Like the BMW-powered McLaren F1, the Z13 had a central driver's seat.
Name: BMW Z13
Debuted: 1993 Geneva Motor Show
Specs: rear-mounted gasoline engine with 82 horsepower, Ford-sourced continuously variable transmission, 830 kilograms (1,830 pounds) weight, three seats
Why We Remember It Now:
The BMW Z13 was a quirky little hatchback with an unconventional exterior design, which might make you think of today’s i3. There were other similarities between the two, plus the concept’s unusual seat layout with the driver positioned in the middle.
In the early 1990s, BMW Group’s think tank BMW Technik GmbH was given the task to come out with a fuel-efficient city car. Thus, the Z13 was born with an exterior design significantly different than what the company was doing at the beginning of the decade. Beyond the odd shape of the body, the people behind the project decided to extend the windscreen onto the roof and also gave the Z13 wide rear fenders in the same vein as the Volvo C30 launched 13 years later.
While the original plan was to install a water-cooled four-cylinder horizontally opposed engine, Bimmer-Mag reports the concept ultimately received an inline-four borrowed from the BMW K1100 motorcycle. In the new application, the engine mounted at the back (immediately in front of the rear axle) was detuned from 100 horsepower to only 82 hp and linked to a CVT acquired from Ford.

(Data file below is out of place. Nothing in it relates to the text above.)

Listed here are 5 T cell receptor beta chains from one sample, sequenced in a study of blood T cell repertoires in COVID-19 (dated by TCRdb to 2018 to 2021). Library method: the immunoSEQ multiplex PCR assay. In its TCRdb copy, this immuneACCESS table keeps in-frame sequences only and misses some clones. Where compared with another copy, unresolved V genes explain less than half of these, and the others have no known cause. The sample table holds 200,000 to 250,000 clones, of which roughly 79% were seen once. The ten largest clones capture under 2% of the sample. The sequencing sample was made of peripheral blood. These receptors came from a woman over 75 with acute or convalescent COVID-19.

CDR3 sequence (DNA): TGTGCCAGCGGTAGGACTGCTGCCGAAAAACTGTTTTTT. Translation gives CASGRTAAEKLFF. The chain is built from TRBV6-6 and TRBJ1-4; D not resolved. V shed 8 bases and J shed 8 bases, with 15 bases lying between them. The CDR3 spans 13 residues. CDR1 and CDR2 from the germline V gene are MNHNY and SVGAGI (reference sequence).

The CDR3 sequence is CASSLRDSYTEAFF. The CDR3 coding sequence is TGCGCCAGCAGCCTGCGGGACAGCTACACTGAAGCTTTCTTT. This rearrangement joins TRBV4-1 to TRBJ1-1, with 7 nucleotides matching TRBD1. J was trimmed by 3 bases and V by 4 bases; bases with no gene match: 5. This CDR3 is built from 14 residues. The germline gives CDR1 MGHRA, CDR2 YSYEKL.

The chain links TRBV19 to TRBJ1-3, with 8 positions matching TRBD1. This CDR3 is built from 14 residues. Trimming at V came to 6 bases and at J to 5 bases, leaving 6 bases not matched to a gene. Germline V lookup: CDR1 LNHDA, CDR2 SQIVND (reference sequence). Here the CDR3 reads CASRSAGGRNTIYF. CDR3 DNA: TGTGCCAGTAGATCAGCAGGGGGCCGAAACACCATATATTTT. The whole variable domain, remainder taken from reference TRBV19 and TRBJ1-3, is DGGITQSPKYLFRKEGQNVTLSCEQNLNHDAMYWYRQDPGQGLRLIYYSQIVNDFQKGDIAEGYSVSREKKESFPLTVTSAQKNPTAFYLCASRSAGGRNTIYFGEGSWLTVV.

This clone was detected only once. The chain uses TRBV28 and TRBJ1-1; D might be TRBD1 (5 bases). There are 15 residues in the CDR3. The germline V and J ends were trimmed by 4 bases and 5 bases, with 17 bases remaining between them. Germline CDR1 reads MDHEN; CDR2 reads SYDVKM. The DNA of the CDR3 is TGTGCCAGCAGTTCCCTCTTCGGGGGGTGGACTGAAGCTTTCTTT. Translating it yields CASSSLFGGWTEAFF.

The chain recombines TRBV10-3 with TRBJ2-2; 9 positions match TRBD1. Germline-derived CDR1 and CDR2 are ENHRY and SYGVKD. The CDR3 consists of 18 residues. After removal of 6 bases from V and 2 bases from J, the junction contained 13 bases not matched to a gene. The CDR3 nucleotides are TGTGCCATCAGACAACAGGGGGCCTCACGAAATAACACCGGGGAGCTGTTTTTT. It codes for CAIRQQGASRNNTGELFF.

The showcar presented in Geneva in 1993 wasn’t actually built by BMW as the company – due to cost concerns - decided to hand over the project to Italian coachbuilder Stola. It was more than just an interesting concept to put on display at auto shows as the Z13 was actually engineered to be a fully functional prototype. A second car - finished in red – was built as per the original technical specifications, with an aluminum body and frame, more powerful engine, five-speed manual gearbox, and a roomier interior.
Speaking of which, the cabin had a McLaren F1-styled arrangement with the driver sitting in the middle and flanked by two passenger seats with an ample amount of legroom. However, the BMW Z13 was first and foremost a “Personal Car” created primarily as a single seater. Like the i3 nowadays, the concept had a generous array of tech, such as an electric parking brake, satellite navigation, telephone, and even a fax machine.
Legend has it the concept was supposed to go into production, but then in 1994, BMW bought Mini via the Rover Group via the British Aerospace, so the Z13 suddenly became unnecessary.